p758 His poem, in some ways the better for those digressions which make it more than a journal of travel, exhibits Rutilius as a man with an eye for the scenery of the Italian coast, interested in the affairs of the places touched at during his voyage northwards, and stirred by warm affection for friends13 no less than by frankly expressed dislike for Jews, Christian monks and Stilicho. It is pleasant to note his joy at meeting friends and his regret at parting: it is an equally human trait that he is a good hater. His tender Stoic melancholy, coloured rather than seared by the memory of Rome's recent capture by the Goths, does not prevent him from cherishing an optimistic confidence in her recovery, even as in long-past history she had recovered after the Allia and Cannae. And so in his encomium upon the imperial city, sincere enough in feeling and yet in phrasing more rhetorical than poetic, Rutilius has uttered the swan-song of Rome.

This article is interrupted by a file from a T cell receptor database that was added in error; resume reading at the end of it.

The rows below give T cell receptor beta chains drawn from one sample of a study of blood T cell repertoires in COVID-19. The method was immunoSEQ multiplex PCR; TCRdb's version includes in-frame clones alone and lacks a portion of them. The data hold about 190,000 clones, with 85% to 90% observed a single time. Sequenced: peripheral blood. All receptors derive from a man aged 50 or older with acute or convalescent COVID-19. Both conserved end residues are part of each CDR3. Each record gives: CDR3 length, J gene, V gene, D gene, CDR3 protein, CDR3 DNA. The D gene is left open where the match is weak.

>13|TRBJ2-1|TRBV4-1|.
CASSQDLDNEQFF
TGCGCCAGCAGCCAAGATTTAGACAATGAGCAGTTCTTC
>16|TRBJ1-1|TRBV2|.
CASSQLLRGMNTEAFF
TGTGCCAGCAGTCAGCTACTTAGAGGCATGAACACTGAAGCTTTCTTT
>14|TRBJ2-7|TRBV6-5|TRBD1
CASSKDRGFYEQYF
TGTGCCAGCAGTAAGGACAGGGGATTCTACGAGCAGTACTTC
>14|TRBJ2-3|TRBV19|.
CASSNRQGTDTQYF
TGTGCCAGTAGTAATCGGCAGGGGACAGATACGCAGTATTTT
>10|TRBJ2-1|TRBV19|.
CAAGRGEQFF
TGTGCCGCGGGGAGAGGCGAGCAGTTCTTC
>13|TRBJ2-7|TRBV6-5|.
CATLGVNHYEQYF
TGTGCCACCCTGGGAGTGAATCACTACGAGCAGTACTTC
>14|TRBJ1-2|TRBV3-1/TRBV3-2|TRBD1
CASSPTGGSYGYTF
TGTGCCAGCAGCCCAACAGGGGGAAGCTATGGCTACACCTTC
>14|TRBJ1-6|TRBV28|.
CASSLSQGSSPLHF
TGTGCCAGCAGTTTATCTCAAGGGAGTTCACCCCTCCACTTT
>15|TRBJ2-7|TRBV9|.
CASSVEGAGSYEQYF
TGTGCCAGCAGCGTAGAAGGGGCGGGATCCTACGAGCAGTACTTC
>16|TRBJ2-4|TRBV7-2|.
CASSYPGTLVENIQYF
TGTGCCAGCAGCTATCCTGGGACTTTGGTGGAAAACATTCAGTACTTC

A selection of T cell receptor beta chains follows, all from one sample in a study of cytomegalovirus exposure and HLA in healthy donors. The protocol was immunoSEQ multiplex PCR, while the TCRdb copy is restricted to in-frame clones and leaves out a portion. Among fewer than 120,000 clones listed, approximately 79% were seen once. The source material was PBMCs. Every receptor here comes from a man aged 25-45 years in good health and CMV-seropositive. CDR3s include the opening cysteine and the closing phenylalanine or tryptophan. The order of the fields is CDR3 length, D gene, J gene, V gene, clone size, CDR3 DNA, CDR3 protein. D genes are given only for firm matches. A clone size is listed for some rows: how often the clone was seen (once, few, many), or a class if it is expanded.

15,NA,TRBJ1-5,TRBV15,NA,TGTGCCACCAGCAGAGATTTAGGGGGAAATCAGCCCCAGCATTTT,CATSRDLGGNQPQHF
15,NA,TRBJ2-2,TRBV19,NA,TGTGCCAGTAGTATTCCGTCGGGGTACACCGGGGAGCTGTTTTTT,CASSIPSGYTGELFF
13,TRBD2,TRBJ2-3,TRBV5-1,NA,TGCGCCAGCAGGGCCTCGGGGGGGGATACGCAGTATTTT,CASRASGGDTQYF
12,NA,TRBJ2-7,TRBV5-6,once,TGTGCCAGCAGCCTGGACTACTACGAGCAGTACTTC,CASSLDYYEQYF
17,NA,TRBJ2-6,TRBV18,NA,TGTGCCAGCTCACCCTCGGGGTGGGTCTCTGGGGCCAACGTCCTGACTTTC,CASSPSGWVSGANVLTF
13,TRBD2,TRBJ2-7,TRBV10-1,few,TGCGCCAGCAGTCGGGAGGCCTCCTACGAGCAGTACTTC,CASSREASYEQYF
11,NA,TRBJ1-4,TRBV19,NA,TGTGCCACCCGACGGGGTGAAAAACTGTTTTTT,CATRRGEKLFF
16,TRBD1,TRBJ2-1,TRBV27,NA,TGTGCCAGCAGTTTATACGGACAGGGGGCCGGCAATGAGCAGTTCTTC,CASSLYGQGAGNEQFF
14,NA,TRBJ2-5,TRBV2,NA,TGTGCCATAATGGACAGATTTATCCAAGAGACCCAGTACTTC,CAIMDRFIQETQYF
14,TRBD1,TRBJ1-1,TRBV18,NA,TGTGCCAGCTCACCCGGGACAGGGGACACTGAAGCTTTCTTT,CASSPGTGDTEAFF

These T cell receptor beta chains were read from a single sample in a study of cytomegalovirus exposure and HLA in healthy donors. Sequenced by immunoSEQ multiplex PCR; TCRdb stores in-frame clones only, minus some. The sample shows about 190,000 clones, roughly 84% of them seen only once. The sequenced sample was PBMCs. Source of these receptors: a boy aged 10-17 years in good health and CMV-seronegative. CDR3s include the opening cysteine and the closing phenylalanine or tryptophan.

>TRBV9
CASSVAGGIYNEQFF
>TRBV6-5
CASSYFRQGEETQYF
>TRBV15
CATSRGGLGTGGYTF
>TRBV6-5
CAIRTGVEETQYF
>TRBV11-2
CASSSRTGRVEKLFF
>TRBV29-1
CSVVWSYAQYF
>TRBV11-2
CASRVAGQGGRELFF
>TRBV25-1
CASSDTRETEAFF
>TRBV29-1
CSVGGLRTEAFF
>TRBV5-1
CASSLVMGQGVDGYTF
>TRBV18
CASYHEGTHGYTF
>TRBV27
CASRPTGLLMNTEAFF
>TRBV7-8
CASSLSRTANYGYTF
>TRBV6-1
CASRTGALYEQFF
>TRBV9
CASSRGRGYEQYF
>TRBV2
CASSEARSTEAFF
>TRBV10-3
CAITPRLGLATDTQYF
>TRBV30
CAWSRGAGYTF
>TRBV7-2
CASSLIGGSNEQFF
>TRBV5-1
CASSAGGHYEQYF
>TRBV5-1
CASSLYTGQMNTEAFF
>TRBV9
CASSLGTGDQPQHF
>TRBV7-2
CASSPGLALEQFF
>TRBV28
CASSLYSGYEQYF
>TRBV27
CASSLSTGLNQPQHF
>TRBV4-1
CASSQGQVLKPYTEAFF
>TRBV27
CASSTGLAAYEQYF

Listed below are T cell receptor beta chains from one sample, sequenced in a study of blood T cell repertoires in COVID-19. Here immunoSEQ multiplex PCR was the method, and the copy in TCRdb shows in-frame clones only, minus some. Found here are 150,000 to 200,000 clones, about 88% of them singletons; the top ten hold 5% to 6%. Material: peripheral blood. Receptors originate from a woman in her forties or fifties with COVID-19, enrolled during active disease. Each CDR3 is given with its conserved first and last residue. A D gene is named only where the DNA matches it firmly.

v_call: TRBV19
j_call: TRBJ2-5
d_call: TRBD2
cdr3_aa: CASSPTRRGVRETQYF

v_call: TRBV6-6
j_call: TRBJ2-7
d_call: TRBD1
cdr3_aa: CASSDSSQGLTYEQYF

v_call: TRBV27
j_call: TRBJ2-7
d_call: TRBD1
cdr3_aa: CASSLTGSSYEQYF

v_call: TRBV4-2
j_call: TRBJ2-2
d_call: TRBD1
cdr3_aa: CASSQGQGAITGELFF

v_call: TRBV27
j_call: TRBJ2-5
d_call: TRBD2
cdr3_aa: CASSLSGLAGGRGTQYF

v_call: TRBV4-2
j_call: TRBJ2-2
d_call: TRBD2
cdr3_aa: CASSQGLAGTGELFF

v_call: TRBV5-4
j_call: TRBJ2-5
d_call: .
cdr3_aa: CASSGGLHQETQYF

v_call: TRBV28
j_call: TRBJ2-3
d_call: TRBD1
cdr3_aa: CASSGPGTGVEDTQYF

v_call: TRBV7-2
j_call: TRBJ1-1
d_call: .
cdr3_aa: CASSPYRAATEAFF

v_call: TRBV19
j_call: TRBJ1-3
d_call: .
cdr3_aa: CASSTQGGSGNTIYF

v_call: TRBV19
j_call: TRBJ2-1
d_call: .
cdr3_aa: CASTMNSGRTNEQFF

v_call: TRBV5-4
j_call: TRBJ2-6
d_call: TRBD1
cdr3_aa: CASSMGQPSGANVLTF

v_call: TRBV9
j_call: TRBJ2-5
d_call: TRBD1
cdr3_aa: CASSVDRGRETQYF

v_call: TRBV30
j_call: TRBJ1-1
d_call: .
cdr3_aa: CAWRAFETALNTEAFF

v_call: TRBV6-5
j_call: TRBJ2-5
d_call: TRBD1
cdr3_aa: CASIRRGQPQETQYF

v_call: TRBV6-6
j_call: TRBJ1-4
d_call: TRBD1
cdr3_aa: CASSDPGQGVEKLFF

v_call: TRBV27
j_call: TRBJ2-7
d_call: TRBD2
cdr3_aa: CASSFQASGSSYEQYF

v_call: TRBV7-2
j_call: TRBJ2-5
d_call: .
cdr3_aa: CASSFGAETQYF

Nor is it a song unworthy of the classical tradition. His Latin has a prevailing lucidity which befits his theme; and, despite the influence of Virgil and Ovid, his work, thanks to concentration upon his own experiences, which are narrated in a vivid and realistic style, bears a definitely individual mark. But it is rare for this individual note of his to show itself in mere linguistic usage such as decessis (if that be the true reading at I.313) or the archaistic propudiosa (I.388). As to metre, it is true that amphitheatrum is not a Virgilian ending for a hexameter, nor sollicitudinibus an Ovidian ending for a pentameter.14 It is true also that Rutilius is too free p759in his employment of spondees. There is, further, little enjambement between hexameter and pentameter, so that his lines tend to be monotonously self-contained.15 Yet, on the whole his versification must be called graceful,16 and at times his elegiac couplets gain greatly in strength by a kind of Propertian force which Rutilius succeeds in conferring upon the pentameter.